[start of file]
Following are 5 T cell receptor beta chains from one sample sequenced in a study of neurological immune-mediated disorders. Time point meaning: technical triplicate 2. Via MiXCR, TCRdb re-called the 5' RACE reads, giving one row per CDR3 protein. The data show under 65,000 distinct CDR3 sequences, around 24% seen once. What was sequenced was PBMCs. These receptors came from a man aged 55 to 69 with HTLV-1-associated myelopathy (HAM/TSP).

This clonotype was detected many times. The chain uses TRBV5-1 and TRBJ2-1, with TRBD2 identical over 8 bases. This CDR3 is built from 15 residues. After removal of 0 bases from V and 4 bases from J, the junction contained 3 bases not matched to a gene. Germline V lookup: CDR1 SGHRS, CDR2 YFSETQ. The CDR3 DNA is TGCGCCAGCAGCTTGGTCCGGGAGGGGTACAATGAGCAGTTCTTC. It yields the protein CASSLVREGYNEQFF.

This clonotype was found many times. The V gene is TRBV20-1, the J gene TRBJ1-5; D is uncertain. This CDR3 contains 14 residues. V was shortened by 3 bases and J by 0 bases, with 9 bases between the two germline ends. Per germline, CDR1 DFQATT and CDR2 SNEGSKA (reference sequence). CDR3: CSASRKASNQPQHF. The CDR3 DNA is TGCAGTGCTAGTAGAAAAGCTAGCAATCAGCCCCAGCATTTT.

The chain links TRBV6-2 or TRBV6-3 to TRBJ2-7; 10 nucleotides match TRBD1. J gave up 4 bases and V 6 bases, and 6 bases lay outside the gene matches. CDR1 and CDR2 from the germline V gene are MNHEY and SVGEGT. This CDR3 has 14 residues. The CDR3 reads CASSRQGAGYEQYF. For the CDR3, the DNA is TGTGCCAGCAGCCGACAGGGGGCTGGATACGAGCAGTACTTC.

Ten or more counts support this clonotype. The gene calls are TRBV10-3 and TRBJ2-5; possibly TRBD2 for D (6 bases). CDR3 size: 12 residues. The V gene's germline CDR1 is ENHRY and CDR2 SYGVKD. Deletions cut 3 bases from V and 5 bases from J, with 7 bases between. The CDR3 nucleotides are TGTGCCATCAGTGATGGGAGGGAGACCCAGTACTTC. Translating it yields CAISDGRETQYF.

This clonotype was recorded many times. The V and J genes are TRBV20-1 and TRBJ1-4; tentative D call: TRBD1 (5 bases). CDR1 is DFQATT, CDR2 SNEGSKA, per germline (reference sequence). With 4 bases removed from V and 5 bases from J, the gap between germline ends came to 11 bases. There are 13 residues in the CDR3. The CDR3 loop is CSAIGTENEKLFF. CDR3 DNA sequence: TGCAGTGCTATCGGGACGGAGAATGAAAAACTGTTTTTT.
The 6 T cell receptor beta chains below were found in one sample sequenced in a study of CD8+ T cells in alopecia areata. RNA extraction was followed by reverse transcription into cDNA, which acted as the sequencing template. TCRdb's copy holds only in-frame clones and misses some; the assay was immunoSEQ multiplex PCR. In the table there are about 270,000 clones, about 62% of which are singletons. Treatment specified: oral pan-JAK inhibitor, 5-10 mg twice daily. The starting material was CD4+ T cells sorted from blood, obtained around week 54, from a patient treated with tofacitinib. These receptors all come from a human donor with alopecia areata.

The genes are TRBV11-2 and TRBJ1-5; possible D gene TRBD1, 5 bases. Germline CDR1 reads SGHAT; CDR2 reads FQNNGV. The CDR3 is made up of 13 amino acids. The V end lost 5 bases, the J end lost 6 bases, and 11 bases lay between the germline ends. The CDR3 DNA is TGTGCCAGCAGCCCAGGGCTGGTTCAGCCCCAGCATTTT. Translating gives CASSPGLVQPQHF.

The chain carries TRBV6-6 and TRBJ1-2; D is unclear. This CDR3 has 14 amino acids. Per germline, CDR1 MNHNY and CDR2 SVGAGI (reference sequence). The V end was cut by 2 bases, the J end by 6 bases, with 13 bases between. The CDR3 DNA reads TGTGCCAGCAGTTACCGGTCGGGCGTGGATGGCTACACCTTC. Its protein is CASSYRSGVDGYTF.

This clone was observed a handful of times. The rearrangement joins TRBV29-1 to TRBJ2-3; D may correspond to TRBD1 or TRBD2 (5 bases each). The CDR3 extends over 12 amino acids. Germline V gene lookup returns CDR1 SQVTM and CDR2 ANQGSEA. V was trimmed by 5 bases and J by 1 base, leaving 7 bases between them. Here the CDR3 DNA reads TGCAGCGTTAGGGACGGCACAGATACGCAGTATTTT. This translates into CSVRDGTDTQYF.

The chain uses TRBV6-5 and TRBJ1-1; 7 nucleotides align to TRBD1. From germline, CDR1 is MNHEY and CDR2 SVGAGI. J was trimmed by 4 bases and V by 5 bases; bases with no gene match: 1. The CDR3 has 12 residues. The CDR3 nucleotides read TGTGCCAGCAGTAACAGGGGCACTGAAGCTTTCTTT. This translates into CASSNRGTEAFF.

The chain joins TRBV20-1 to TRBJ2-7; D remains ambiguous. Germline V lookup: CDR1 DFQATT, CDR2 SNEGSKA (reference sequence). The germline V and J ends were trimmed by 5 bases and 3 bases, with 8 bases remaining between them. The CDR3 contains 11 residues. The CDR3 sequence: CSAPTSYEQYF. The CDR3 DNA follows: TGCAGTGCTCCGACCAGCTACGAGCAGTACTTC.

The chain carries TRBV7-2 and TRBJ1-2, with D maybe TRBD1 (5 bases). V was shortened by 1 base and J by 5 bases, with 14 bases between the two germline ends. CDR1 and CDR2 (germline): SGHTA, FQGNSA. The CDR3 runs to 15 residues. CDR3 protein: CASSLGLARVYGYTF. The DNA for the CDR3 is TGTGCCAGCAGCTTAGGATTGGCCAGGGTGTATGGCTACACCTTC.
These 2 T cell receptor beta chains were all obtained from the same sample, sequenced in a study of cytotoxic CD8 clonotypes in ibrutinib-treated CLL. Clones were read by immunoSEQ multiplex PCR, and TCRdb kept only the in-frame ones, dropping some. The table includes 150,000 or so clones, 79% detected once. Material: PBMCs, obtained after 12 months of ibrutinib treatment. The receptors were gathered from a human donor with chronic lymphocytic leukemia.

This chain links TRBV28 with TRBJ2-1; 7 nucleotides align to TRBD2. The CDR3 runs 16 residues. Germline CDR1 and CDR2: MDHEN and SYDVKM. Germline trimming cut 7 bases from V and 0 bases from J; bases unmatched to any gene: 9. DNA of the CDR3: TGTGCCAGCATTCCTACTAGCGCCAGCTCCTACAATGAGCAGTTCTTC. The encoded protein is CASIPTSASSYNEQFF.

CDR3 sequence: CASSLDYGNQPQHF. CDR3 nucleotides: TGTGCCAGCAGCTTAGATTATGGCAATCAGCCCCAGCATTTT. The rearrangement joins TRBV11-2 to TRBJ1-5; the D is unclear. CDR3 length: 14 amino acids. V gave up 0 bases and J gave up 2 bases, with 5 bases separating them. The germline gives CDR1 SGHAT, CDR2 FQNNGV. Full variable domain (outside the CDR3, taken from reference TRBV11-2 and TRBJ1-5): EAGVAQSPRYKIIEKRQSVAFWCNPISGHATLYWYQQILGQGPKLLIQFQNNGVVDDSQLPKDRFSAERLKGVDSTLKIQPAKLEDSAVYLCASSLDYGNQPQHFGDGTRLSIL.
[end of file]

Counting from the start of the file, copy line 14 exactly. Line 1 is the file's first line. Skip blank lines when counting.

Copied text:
These 2 T cell receptor beta chains were all obtained from the same sample, sequenced in a study of cytotoxic CD8 clonotypes in ibrutinib-treated CLL. Clones were read by immunoSEQ multiplex PCR, and TCRdb kept only the in-frame ones, dropping some. The table includes 150,000 or so clones, 79% detected once. Material: PBMCs, obtained after 12 months of ibrutinib treatment. The receptors were gathered from a human donor with chronic lymphocytic leukemia.